In many respects, there is an overwhelming sense of déjà vu with regards to the build-up to an attack on Iran, an event which is looking increasingly likely following the deployment of thousands of US troops to Israel. The parallels with the lead up to the Iraq War – the fabricated evidence of programs of “weapons of mass destruction”, the heavy sanctions, indiscriminately punishing the entire population for the perceived crimes of their leaders, the repetitive and misleading propaganda – are so obvious as to need little elaboration. Prior to the recent US deployment to Israel, the Iranians have threatened to close the Straits of Hormuz hot on the heels of war games and the test firing of “long-range” missiles, as tensions between Tehran and Washington escalate to unprecendented levels. Of course, the idea that Iran poses an “imminent threat” is nothing new, as Scott Petersen’s timeline of warnings since 1979 clearly demonstrates – the difference being, this time we may be fast approaching the point where the propaganda pays dividends for the warmongers and an attack is launched.
Michel Chossudovsky makes clear the dangers of such war games in his recent article, “When War Games Go Live. Preparing to Attack Iran. “Simlulating World War III”, in which he outlines the history of war planning in the context of Iran and the envisioning of World War 3 by the American planners. “Theater Iran Near Term” – codenamed TIRRANT – dates back to 2003 and demonstrates for just how long the American military has been planning for such a conflict, as well as highlighting the way in which the military structure yearns for “another 9/11”: “Another attack could create both a justification and an opportunity that is lacking today to retaliate against some known targets, according to current and former defense officials familiar with the plan.” (a false flag attack blamed on Iran would complete the sensation of déjà vu). The recent manouevering points towards the fulfilment of these plans up to the 0perational stage, which could include the pre-emptive use of nuclear weapons by the US.
Another indication that war with Iran may well be imminent is the recent article in Foreign Affairs, the publication of the Council on Foreign Relations, entitled, “Time to Attack Iran. Why a Strike is the Least Bad Option.” In it, those who speak against military action “fail to appreciate the true danger that a nuclear-armed Iran would pose to U.S. interests in the Middle East and beyond [emphasis added].” While this represents the position of the hawks, saner establishment heads have been warning against an attack. Former US assistant secretary of state James Dobbins writing for the RAND Corporation in November 2011, stated, “The Iranian leadership will need to be persuaded over the next year or two that actually building, testing and deploying nuclear weapons, as North Korea has done, will only increase their isolation, reduce their influence and ultimately increase the regime’s vulnerability to internally driven change. Threats of military action, and even more its actual conduct, will only have the opposite effect: reducing Iran’s isolation, increasing its influence, promoting domestic solidarity, and reinforcing the case for building and deploying nuclear weapons as soon as possible.”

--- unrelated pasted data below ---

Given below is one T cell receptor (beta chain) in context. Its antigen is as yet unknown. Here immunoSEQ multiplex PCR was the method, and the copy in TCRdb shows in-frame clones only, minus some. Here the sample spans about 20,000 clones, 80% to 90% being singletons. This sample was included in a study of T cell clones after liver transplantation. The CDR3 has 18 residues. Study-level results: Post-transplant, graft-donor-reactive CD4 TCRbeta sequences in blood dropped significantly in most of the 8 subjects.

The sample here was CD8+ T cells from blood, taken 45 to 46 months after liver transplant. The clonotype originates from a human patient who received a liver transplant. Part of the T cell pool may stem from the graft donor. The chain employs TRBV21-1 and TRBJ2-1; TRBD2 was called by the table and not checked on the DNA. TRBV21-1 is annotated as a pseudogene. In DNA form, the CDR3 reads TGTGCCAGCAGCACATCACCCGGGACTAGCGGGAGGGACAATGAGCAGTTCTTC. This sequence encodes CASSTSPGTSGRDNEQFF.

If this is indicative of a rift between the elite planners, one can only hope that it is the cooler heads which prevail.
Perhaps the real concern at the present time is the potential for a false flag operation – or “accidental confrontation” – used as a pretext to launch an attack on Iran. As history shows, far from being exceptional, such staged events are a regular component of military conflicts. High-level American officials have already admitted that the US uses false flag terror; some recent high profile plans not put into operation, such as George Bush and Tony Blair’s plans to paint a United States surveillance plane in the colors of the United Nations in hopes of drawing fire, even made it into the mainstream news.
As Michel Chossudovsky laments, 2012 has begun with no credible and coherent anti-war movement, something sadly lacking from the otherwise ominous déjà vu with early 2003. While efforts to force the US to “deal with Iran” through the proper channels in respect of international law are well-intentioned, history has demonstrated that the US will readily bend or ignore those laws which stand against their vested interests. Indeed, the US and NATO are persistent violators of international law and do so with virtual impunity; from Kosovo to Afghanistan and Iraq to Libya and elsewhere, the disregard for life is self-evident in the 100,000s of dead men, women and children. But there is nothing approaching the level of anti-war sentiment today as there was in the build up to the invasion of Iraq. Perhaps it is the relentlessness of the current wars that has taken an accumulative toll on anti-war activists, who have slowly become innured to news of war; or perhaps it is the continuing collapse of the global economy, forcing many to deal with problems closer to home as instability approaches their doorsteps.
When combined with the state of the economy, the new round of sabre-rattling in the Middle East amidst warnings from China and Russia that such an attack would precipitate World War 3, one can’t help but feel a far more ominous feeling of déjà vu, with a dark period of history some 70 years ago.